Nvidia Shield TV review (2015): The best Android TV device you can buy
The TV streamer market is crowded. The two juggernauts that are Google and Amazon are vying for the space, and Apple’s most recent Apple TV is trying to claw back lost ground using its new app ecosystem and advanced features such as integrated Siri. To make things even more confusing, most modern TVs all come with these sorts of capabilities built in as standard, meaning you may not even need a streaming device in the first place.
So, why Nvidia wants a slice of this cold and mostly eaten pie is beyond me. In fairness, Nvidia’s Shield TV is the best Android TV device available right now, but that’s not saying much.
Nvidia Shield TV review: What is it and how much does it cost?
At its heart, Nvidia’s Shield TV is an evolution of Nvidia’s original Shield handheld console and its Shield gaming tablet. Essentially, Nvidia has taken its Shield range to its logical conclusion and stuck it beneath the TV.Running on the Android TV platform, Shield TV is similar to Android console counterparts such as GameStick, Mad Catz’s Mojo, and the failed experiment that was Ouya. The fact that you may not have heard of any of those speaks volumes about how Android-based consoles have fared over the years.
Nvidia’s Shield TV is different. It isn’t a dumb Android console and, with the inclusion of some rather interesting features, it stands a chance of becoming a hub for your living room home entertainment – not just a limited, slightly low-rent console copy.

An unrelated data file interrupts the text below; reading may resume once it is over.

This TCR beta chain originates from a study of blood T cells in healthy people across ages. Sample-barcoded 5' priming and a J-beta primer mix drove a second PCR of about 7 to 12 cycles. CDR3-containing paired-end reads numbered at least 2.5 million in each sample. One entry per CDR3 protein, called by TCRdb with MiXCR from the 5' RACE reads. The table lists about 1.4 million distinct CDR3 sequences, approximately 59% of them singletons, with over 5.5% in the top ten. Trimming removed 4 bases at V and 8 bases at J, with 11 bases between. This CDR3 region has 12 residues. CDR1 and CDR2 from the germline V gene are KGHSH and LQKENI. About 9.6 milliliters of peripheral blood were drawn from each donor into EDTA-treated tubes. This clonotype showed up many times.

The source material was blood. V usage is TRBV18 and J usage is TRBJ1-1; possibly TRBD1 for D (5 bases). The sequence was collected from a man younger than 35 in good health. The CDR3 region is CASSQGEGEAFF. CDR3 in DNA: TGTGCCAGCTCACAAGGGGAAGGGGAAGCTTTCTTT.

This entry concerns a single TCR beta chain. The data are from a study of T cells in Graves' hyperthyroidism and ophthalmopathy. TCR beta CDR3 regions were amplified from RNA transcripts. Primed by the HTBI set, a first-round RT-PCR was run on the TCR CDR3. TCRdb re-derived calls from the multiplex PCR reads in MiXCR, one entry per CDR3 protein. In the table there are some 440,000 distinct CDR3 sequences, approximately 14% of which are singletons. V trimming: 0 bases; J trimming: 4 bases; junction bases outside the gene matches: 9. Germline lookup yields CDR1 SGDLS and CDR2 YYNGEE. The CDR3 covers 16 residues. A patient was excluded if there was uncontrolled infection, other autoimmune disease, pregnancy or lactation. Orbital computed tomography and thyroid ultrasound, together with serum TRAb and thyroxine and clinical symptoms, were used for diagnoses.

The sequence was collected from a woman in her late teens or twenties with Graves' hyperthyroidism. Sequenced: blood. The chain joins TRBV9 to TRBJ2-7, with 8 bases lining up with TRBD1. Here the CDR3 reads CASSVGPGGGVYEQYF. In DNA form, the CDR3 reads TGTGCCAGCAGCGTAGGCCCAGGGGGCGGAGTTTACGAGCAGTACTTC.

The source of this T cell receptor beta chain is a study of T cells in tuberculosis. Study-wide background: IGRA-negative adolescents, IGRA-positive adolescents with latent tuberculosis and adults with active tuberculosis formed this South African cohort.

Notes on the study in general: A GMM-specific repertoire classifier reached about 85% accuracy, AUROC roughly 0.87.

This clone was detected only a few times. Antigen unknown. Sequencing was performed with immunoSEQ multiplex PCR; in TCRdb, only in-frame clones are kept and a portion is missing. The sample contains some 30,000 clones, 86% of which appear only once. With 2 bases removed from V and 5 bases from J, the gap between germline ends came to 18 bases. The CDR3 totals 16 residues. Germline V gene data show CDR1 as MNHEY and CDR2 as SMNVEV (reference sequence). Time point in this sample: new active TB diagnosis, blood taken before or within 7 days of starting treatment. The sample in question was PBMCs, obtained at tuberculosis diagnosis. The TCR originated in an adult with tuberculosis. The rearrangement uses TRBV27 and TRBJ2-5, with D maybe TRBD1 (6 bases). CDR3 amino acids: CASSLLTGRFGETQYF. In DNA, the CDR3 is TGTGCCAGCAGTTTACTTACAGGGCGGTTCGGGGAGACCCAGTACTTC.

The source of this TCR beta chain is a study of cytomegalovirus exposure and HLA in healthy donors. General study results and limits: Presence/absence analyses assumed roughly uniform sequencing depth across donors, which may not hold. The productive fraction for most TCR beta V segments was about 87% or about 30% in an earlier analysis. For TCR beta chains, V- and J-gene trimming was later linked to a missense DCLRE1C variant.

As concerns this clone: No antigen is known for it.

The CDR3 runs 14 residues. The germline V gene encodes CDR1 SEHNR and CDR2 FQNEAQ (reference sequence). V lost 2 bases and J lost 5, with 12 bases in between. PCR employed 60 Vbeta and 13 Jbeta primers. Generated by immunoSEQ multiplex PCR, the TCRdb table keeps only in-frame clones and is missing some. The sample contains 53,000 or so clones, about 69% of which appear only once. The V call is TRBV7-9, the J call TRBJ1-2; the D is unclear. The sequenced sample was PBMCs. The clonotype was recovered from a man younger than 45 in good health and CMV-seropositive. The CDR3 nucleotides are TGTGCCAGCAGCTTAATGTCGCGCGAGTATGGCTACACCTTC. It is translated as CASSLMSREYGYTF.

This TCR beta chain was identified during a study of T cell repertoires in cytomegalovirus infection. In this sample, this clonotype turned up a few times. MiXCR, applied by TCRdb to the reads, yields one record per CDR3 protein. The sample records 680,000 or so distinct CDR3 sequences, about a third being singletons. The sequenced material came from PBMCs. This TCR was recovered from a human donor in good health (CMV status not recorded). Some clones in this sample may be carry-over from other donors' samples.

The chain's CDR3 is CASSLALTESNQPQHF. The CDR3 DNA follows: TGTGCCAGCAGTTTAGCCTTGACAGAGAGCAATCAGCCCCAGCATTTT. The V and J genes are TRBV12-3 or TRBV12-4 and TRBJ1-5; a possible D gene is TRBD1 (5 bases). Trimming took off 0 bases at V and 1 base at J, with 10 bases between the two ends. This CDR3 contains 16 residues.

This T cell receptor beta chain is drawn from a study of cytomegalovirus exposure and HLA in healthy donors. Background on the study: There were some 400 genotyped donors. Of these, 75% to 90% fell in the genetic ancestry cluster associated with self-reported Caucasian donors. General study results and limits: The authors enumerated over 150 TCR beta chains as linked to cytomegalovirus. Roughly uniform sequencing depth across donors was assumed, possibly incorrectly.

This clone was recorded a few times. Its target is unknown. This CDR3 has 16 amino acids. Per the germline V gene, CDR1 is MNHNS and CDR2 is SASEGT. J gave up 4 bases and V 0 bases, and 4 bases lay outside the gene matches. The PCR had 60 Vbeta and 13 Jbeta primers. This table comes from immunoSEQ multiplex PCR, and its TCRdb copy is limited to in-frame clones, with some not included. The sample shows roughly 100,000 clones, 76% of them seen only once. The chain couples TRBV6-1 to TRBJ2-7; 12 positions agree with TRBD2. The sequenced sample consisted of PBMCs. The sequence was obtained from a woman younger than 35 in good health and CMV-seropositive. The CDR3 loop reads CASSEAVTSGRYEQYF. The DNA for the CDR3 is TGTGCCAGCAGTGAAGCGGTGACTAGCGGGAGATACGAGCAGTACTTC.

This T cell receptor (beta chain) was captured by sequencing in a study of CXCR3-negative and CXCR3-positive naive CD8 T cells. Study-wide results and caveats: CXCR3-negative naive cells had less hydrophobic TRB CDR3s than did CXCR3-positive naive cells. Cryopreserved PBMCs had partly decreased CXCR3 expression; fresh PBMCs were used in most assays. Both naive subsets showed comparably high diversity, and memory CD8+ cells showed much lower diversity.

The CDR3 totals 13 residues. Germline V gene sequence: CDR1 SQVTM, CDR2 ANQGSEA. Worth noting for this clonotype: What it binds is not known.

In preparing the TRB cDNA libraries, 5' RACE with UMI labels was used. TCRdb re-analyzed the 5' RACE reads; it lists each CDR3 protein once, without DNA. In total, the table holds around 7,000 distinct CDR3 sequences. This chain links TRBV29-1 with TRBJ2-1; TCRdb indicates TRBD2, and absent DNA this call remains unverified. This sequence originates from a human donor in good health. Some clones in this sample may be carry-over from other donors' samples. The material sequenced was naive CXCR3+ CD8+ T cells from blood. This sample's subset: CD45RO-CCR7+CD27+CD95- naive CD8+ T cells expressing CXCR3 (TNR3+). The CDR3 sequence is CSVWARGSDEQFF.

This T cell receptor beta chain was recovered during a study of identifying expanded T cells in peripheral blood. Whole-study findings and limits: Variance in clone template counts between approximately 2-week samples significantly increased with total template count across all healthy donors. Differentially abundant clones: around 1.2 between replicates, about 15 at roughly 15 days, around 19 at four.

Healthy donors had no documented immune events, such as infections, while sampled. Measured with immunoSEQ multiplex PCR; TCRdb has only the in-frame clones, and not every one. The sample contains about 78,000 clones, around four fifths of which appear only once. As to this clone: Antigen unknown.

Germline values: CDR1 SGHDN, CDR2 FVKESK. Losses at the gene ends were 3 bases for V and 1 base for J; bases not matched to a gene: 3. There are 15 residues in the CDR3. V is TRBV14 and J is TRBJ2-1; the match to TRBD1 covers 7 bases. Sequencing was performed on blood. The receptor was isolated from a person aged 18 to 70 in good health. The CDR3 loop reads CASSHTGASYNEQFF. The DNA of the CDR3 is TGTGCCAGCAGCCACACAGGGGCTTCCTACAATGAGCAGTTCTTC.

However, it’s quite pricey. The 16GB model is £150, and it’s £220 if you want the version with 500GB of storage. Moreover, despite Nvidia initially supplying the remote for free, that’s also going to cost extra.
Nvidia Shield TV review: Design and build
While Nvidia’s angular design ethos and luminous green and black colour scheme might not be to everyone’s tastes, it’s hard to claim that this isn’t a good looking device.
Built from matte and black plastic, with a brushed black aluminium, touch-sensitive power button, this looks and feels like a luxury device. Even when switched on, the power light – a green, angular gash across the surface – looks both subtle and stylish. And, if you decide you want to show it off at its best, you can pick up a weighty all-metal vertical display stand for an extra £25.
The same premium design is carried across to the Shield’s remote. This is wrapped in black brushed aluminium with a glossy plastic face and matte, rubber buttons. It feels fantastic in your hand, but it ought to when you’re paying an extra £35 for it.
What does come included in the box, however, is the Shield game controller. Alas, while the remote control is clearly a premium product, the game controller feels cheap – like that third-party knock-off PlayStation 2 pad you used to have to use when you visited your friend’s house as a kid.
The thumbsticks feel responsive enough, but face buttons are cheap and clicky, the D-pad is spongy and the triggers have little to no resistance to them. It’s only after using the Shield controller that I’ve realised just how good the official Xbox One and PlayStation 4 controllers really are.